Warren Buffett’s long-time partner Charlie Munger tells a story about people on a pier, examining a colorful display of fishing lures. One fellow yells over the crowd, “Do they catch fish?” The crusty old seller answers back in a slow drawl, “Mister, I ain’t selling them to fish.”
Stories that inspire are familiar, revealing, entertaining, and moving. Why moving? Because your job is to make people act. All stories, indeed, all efforts, are designed to move people forward on their own financial journey. No action means no success.
How about our supporting cast? Not everyone wants the spotlight, but every colleague encountered is a cast player. Don Knotts? Betty White? Matt LeBlanc? Catherine O’Hara?
What about newsletters or statement packages or follow-up telephone calls? What messages do you want to convey? How might you adjust them to improve the show? I’m picky to the point of choosing special paper to print quarterly statements. Do clients notice? I’m doubtful they notice the details, but I’m confident that ours is the best statement package they’ll ever see.
People don’t always read newsletters, either, but I don’t care. If it looks good and feels nice and they carry it from the mailbox to the trash can, I count it as a positive touch between us and them. It’s part of the client experience even when they don’t open it! I prefer they read it, but I’m okay if they don’t. The same with email blasts: I’m sharing helpful information; you can read it or not.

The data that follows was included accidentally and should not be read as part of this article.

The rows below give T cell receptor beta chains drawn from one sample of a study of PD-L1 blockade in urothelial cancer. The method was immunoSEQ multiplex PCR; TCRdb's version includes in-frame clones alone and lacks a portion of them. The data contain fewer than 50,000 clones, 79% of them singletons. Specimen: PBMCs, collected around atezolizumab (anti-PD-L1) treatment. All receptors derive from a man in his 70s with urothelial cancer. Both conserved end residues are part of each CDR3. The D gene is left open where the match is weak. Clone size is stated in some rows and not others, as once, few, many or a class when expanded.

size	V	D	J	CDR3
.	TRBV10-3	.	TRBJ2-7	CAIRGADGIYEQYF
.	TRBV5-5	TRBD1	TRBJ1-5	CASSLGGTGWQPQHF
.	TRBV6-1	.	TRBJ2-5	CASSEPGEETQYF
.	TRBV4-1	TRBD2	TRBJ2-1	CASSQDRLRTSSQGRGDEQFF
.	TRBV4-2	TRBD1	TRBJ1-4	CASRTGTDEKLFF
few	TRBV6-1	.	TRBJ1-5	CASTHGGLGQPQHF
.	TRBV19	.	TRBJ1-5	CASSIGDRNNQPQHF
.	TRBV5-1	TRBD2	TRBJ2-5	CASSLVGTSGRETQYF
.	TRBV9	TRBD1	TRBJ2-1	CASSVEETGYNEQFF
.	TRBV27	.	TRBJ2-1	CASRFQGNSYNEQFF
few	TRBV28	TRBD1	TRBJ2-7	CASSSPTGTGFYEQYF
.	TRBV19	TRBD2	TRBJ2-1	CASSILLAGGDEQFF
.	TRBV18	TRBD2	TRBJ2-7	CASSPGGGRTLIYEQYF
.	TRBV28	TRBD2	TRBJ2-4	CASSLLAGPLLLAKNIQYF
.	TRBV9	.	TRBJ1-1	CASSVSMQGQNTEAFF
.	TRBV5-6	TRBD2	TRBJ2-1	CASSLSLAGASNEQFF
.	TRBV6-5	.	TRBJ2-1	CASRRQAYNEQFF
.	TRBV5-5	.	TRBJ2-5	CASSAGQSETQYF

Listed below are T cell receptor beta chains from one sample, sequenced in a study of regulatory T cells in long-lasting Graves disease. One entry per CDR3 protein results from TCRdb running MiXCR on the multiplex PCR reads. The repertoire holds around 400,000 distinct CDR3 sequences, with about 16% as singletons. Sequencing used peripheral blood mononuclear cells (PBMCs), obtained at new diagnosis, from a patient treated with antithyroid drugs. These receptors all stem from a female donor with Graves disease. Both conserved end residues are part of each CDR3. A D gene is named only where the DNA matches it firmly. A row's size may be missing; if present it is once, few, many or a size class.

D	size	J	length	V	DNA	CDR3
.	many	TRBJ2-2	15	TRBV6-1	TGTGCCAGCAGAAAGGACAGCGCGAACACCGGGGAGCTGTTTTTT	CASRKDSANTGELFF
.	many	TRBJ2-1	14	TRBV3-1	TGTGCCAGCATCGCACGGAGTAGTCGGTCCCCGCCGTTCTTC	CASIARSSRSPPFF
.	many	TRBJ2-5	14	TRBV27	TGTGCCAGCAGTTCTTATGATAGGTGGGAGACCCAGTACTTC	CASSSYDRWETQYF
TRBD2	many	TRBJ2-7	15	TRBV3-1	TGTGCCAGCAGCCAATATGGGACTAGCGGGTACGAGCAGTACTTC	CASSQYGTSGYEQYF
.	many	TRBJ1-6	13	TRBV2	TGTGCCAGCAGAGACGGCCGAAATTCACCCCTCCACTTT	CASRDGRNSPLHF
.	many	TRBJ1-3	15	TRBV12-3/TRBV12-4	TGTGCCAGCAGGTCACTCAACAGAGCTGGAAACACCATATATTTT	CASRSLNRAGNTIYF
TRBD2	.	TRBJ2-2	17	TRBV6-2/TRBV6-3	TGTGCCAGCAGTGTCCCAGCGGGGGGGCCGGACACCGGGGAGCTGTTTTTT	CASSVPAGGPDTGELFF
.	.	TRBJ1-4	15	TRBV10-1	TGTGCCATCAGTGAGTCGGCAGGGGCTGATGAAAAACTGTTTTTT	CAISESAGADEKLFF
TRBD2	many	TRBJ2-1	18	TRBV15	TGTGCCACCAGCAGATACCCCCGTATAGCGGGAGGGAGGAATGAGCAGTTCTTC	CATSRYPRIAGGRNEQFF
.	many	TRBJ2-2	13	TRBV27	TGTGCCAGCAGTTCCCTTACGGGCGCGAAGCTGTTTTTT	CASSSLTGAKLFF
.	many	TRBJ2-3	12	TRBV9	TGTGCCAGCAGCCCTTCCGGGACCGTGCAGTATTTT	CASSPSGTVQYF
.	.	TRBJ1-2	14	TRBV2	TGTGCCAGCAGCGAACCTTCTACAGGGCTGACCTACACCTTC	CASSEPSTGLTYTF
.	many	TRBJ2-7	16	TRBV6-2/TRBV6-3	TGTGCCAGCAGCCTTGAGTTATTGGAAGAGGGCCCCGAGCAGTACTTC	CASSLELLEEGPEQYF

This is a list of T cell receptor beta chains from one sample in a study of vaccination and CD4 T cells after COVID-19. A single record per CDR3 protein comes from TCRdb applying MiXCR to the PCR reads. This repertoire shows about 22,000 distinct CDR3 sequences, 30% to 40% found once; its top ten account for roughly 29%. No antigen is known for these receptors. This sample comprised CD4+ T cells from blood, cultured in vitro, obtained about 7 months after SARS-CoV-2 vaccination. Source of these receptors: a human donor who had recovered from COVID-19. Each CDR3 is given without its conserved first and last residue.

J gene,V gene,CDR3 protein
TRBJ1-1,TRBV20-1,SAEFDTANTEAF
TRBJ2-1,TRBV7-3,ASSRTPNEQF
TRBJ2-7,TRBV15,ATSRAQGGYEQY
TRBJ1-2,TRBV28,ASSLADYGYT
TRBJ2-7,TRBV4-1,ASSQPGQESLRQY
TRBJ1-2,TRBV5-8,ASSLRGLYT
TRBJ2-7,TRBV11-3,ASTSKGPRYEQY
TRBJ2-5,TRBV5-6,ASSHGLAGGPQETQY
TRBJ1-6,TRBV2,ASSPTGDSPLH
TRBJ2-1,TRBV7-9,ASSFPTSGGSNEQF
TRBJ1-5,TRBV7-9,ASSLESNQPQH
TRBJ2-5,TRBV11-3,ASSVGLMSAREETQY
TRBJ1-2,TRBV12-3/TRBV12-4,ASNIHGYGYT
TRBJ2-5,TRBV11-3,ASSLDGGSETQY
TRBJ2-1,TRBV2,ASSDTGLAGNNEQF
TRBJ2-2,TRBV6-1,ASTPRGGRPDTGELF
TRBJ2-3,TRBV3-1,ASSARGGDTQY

We carefully script phone calls to foster an impression that our office is hectic and that unavailable advisors are working with clients. Calls are routed to remote locations because no one needs to know if an advisor is in the office or working from home. Mostly, callers want help, not lengthy explanations … we painted a picture that we were big and busy long before we were!
We mail hundreds of birthday and Christmas cards, too, and I insist that each one is signed by every associate. Yes, it’s a chore. Yes, our people tire of the chore and complain about the disruption. But let me ask you this … what do you think of fake birthday cards and form letters? At my house, if something isn’t signed it goes straight to the trash bin. Do it right or don’t do it at all.
The climax? In concerts, the climax is the encore. It is carefully choreographed to bring fans to their feet and leave them with foot-tapping, ear-ringing, heart-thumping smiles from ear-to-ear. Leave them happy but leave them wanting more.
Making it in show business isn’t easy. Making it as an advisor isn’t easy, either. The basics, well, everyone knows the basics. We all passed the exams and know the numbers. We’re a bit like singers in the church choir: good, but common.
It takes a show to shine.
Dan Danford, CFP® is founder/CEO of Family Investment Center in St. Joseph, Missouri. He learned early ideas about money from his late father, Thad Danford, who charged rent on the family lawn mower while Dan cut neighborhood lawns. Danford is a practicing investment advisor and author of Happy to be Different: Personal and Money Success Through Better Thinking.